As a Rhodes Scholar and graduate of Yale Law School, Luke A. Bronin has an impressive resume at the age of 33.
On Tuesday, he was named as the new chief legal counsel for Gov. Dannel P. Malloy.
Bronin, a Democrat, worked for Malloy during his unsuccessful primary race for governor in 2006 against New Haven Mayor John DeStefano, who later lost to Republican M. Jodi Rell. He also worked in 2004 on the reelection campaign in Stamford for state Sen. Andrew McDonald, who became Malloy’s chief legal counsel before being nominated for the Connecticut Supreme Court.
“He’s a friend of mine,” Malloy told reporters Tuesday outside his state Capitol office. “The role of counsel is to advise me and run an office with three other attorneys. He will continue the practice that I had with Andrew of assisting me with judicial nominations and the like, as well as other appointments to the government.”
When asked about Bronin’s youth and experience, Malloy said, “He’s got a great mind, quite frankly, and a great track record of experiences necessary to give me advice. … There are only a couple of folks that I would have considered for this job – both of those I had longstanding relationships with. This is a very personal position, but one that requires great intelligence and great expertise and great fluency. All of those are possessed by this guy.”
Regarding his habit of working seven days a week at times, Malloy said, “Some of you joke that I work hard. This is a guy who actually puts me to shame on the work output level. So we’re a good match.”
Malloy recalled that he met Bronin around 2002, even before Bronin started helping McDonald on his reelection efforts.
Malloy laughed about their initial meeting and said, “He forgot, and I remembered.”
In his most recent of multiple jobs, Bronin served in Washington, D.C. as the deputy assistant secretary for terrorist financing and financial crimes at the U.S. Department of the Treasury. As part of that job, he worked on the federal government’s efforts against regimes in Syria and Iran, battled organized crime, and attempt to block money going to the Taliban and other terrorist groups worldwide.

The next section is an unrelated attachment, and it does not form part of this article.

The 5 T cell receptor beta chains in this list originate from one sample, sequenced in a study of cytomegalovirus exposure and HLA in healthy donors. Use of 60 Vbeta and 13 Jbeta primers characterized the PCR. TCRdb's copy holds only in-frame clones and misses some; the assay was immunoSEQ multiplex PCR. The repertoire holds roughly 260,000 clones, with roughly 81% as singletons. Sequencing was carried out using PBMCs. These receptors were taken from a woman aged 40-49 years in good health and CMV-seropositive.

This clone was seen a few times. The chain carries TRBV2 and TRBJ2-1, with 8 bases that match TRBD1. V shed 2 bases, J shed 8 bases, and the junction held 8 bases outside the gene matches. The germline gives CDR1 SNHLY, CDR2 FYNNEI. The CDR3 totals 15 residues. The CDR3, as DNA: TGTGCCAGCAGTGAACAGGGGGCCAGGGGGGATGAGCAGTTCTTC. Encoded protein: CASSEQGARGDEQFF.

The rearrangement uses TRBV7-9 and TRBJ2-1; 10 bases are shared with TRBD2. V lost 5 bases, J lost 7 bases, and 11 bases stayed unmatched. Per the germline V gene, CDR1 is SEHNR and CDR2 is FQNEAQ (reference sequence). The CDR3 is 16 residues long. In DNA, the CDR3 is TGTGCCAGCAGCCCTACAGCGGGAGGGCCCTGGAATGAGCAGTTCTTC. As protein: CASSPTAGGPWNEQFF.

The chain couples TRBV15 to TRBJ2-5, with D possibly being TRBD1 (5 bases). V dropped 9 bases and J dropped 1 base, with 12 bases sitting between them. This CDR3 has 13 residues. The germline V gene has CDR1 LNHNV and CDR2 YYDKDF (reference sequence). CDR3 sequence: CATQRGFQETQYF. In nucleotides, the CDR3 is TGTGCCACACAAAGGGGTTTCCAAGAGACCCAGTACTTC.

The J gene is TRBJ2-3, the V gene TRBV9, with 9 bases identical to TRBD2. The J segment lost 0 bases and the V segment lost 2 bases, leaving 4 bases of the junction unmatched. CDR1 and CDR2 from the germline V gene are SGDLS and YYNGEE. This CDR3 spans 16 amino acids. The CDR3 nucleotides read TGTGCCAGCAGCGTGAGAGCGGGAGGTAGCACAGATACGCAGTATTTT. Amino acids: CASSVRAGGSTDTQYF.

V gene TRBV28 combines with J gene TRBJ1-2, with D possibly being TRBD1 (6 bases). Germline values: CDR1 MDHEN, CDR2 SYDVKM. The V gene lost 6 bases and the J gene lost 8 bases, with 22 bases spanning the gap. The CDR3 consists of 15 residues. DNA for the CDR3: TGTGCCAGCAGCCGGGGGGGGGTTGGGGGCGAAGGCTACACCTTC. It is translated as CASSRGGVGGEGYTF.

“Luke brings a diverse range of experience to the Governor’s Office, from fighting illicit finance for the Department of Treasury to his service as an officer in the United States military and his work in one of our country’s largest investment and insurance companies,” Malloy said in a statement. “I’ve known Luke for a number of years and trust that his counsel will serve our office well as we continue our efforts to make state government leaner and more efficient while still being responsive to residents.”
After four years in Washington, D.C., Bronin – a former Connecticut resident who lived on Elm Street in Hartford and Elm Street in New Haven - said he is happy to be back with his wife – who teaches at UConn law school – and two children. His wife, Sara C. Galvan, is a fellow Rhodes Scholar, and their wedding was touted in The New York Times.
“This will be a homecoming for me, back to my home state,” Bronin told reporters. “We’re thrilled to be coming home. Though I have been away, I’ve been paying close attention to what has happened here.
Bronin added, “Governor Malloy has built an administration that tackles hard problems head-on, with energy, with discipline, and with seriousness of purpose, and I’m honored to be joining his team.”
Bronin will be earning $160,000 per year, which is more than Malloy, who is paid $150,000 per year and receives the free use of the governor’s mansion in Hartford’s West End.
“During his time as Deputy Assistant Secretary for Terrorist Financing and Financial Crimes, Luke Bronin was an integral part of Treasury’s efforts to protect the integrity of the U.S. financial system, and advance core national security and foreign policy interests of the United States,” Under Secretary for Terrorism and Financial Intelligence David S. Cohen said.
Cohen, who always uses his middle initial in a name that is widely familiar, added, “His leadership and expertise were critical to targeting those threatening the United States, and have contributed greatly to the successful accomplishment of Treasury’s national security mission. He was our point man on some of the most challenging issues related to national security from combating terrorist financing in Afghanistan and Pakistan to traveling around the globe to preempt Iranian attempts to evade international sanctions. Luke has a bright future and he will be missed here at Treasury as he begins the next part of his career.”
Before his latest position, Bronin worked as senior advisor to the Deputy Secretary of the U.S. Treasury and as the chief of staff to the president and chief operating officer of The Hartford Financial Services Group’s property & casualty division.
As a member of the U.S. Navy Reserve, he served in a non-combat role in Afghanistan as a member of the anti-corruption task force from September 2010 to April 2011.
After graduating from Yale College with a bachelor’s degree in philosophy, Bronin became a Rhodes Scholar and later graduated from Yale Law School in New Haven.